Tag Archives: Austin mobility

Are You Ready For Only Two Car Lanes On South Lamar?

Follow on Twitter – @AAffordability

By Bill Oakey – November 19, 2017

Update: I have been advised by a top City official that the elements described in the City report cited here are recommendations, rather than a final plan. However, the recommendations may carry a significant amount of weight. It will be up to folks in the community to stay actively engaged. We have an important opportunity to discuss our feelings about the recommendations and to let our voices be heard.

Unless people organize and speak out really fast, we will end up with ONLY ONE CAR LANE IN EACH DIRECTION ON SOUTH LAMAR, from Riverside Dr. to Ben White. This is one of the City’s corridor plans, to be funded by the 2016 mobility bonds approved by voters. These plans were originally based on the assumption that Austin would get a citywide rail system, which now would probably cost at least $15-$20 billion.

The South Lamar Plan includes:

– A loss of 3.3 miles of travel lanes.

– One bike lane in each direction.

– One BUS-ONLY lane in each direction. The official project report states that these lanes would be transit-only “during peak hours, when supported by ridership (See Page 6-17 of the report). Capital Metro just eliminated 13 bus routes. So, good luck taking the bus to work.

– Not one, not two, but THREE medians in some places, with pretty trees (taxpayer cost to maintain the trees not disclosed).

– The medians will replace the continuous turn lanes and will CUT OFF ACCESS TO BUSINESSES!

– The number of medians varies on different stretches of the road.

– Most intersections will have separate turn lanes.

– Oh, and one last “improvement” – ONE LANE IN EACH DIRECTION LEFT FOR CARS! (Except during peak hours – maybe).

And you thought you voted for those mobility bonds to relieve traffic congestion?

If you want to avoid total gridlock, perhaps you could quit your job and drive on S. Lamar during the middle of the day. Hey, Lamar is the busiest non-highway, north-south roadway in the City. It is simply NOT WIDE ENOUGH to give up traffic lanes. In addition:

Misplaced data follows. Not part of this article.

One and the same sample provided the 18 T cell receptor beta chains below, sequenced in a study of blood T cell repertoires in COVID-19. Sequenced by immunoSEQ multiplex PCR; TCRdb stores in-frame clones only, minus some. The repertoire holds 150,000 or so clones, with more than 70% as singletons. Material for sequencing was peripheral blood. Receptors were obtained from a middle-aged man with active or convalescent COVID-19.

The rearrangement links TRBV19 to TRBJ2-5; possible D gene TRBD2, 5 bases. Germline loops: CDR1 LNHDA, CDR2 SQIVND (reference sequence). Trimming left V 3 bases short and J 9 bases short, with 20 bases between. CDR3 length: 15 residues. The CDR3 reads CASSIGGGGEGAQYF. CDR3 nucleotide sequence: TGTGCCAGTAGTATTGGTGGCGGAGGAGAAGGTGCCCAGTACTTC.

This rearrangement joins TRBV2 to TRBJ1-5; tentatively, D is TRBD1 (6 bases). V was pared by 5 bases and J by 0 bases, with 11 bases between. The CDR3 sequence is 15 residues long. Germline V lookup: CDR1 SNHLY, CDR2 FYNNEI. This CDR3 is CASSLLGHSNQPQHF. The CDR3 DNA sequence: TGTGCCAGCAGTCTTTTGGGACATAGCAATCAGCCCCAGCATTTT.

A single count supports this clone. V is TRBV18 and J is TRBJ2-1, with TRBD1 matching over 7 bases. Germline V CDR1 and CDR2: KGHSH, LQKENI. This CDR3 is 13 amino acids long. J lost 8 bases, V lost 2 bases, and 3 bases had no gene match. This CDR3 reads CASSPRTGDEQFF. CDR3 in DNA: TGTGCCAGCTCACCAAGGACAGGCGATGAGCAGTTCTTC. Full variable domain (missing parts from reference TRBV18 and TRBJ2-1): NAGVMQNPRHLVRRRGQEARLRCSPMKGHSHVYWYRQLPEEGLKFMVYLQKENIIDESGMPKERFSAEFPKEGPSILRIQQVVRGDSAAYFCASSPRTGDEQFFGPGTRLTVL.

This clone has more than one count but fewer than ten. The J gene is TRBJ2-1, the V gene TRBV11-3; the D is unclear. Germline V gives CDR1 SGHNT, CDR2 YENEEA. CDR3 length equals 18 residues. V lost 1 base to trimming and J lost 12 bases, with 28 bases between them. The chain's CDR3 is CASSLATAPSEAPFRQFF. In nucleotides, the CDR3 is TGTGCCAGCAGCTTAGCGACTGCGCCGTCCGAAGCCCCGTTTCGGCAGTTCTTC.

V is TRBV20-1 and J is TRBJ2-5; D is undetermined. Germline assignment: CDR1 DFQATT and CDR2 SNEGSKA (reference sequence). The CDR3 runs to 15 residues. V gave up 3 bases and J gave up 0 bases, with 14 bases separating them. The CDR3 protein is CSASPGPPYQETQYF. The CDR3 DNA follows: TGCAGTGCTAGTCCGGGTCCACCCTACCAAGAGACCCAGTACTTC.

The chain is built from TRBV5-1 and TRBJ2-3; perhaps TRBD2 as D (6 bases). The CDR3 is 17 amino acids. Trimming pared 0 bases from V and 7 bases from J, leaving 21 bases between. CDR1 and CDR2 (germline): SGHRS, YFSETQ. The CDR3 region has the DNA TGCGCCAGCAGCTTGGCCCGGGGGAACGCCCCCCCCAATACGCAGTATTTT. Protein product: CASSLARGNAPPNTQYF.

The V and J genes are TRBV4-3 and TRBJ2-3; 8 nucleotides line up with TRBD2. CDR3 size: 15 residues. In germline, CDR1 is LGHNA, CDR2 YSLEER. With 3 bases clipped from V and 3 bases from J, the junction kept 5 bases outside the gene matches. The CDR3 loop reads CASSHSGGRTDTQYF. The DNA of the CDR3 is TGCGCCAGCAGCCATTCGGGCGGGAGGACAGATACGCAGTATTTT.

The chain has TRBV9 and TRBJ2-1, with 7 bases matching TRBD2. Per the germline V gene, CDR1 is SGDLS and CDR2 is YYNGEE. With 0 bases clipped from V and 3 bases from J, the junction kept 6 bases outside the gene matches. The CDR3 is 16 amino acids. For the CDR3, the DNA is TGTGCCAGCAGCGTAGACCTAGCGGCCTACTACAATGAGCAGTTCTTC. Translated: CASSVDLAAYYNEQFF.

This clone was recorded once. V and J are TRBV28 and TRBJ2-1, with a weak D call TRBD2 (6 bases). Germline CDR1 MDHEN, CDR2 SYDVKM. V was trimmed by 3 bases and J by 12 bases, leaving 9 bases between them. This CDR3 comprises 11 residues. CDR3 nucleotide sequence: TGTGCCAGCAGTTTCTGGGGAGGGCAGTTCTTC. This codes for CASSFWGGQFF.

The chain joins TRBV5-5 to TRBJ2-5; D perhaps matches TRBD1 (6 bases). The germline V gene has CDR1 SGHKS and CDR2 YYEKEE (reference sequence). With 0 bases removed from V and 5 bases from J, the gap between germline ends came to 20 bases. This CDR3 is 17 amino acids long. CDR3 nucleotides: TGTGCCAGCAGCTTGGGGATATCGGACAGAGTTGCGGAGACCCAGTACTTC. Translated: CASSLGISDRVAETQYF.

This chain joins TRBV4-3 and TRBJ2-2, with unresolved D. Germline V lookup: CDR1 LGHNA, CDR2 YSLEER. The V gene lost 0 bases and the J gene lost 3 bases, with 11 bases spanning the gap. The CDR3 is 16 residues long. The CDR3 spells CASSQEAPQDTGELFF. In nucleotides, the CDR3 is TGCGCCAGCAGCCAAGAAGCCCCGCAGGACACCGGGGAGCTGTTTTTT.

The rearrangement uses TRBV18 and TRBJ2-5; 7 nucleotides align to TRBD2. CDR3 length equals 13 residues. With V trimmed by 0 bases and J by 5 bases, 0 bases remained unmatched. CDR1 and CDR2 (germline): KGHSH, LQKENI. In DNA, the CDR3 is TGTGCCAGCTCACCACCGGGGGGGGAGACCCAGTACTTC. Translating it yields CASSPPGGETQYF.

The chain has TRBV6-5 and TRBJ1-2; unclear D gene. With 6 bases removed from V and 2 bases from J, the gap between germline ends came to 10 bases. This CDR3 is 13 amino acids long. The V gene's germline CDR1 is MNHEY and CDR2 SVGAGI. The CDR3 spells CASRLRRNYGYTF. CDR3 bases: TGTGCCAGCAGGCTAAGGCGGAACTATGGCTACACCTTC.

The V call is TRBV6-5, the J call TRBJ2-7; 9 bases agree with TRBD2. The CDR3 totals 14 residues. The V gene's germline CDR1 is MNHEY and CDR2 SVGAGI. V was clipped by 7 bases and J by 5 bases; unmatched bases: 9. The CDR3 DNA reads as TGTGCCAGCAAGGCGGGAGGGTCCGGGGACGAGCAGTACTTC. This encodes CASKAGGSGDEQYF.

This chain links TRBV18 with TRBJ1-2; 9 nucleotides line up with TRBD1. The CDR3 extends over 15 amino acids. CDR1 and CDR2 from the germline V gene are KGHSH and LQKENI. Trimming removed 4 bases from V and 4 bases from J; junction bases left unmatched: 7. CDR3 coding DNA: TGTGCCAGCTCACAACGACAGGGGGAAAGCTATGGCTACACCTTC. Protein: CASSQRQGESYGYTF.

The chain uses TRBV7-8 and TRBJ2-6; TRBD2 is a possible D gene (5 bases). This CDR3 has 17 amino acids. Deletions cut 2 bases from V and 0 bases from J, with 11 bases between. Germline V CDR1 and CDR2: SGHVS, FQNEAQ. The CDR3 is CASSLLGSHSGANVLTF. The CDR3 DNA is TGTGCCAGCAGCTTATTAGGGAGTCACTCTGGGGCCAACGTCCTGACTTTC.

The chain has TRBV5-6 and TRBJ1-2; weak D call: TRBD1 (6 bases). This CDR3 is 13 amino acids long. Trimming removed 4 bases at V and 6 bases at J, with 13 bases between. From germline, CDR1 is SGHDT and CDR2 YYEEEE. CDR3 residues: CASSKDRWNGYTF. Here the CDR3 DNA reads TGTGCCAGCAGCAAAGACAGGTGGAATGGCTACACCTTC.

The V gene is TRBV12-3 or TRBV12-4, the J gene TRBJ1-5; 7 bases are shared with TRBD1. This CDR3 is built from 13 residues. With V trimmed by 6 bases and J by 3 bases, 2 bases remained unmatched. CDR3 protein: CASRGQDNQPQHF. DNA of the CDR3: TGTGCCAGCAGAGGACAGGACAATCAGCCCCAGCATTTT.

1. South Lamar can barely handle the traffic it has now!

2. Rapid-speed buses may help some, but future growth will obviously create increased congestion. If a dam were about to burst, would you spend millions of dollars to REDUCE the structural supports on that dam?

3. The idea that most of the throngs of new people moving here won’t be using cars is either:
a. Poppycock b. Horsefeathers or, for our British friends, c. Tommyrot.

But Wait – There’s a Study That Explains Everything…

A university study, cited below this section, offers a somewhat comical response to business concerns over the raised medians. My favorite quote: “The typical business may be able to overcome some reduction of access if it offers good, reliable service.” Hmm! Clearly, such a massive road overhaul would demand good coordination between City officials and concerned businesses.

Homeowners have the option of surrendering their houses to the bulldozers and moving into a new high-rise on South Lamar. Right next to the traffic noise. The rent will cost two or three times your mortgage. But you will be able to walk, skateboard or bike your way up to the hoity-toity shops that sell designer ice cream for $15 a scoop and $1,500 women’s handbags.

To learn more about all of the City’s corridor bond projects, sign up for newsletters, or to provide feedback, click here. To read the official recommendations for South Lamar, click here. Below is an Austin American-Statesman summary of all the corridor plans. It shows that 15 lane-miles will be eliminated.

Austin Bond Plan Includes Both More and Fewer Car Lanes
By Ben Wear, Austin American-Statesman, Saturday, October 01, 2016

Paul Counter has heard what the city has in mind for South Lamar Boulevard, about how the center “chicken lane” his customers use to get into and out of Matt’s El Rancho’s parking lot would be replaced with a raised median that would cut off left turns. He’s not happy about it.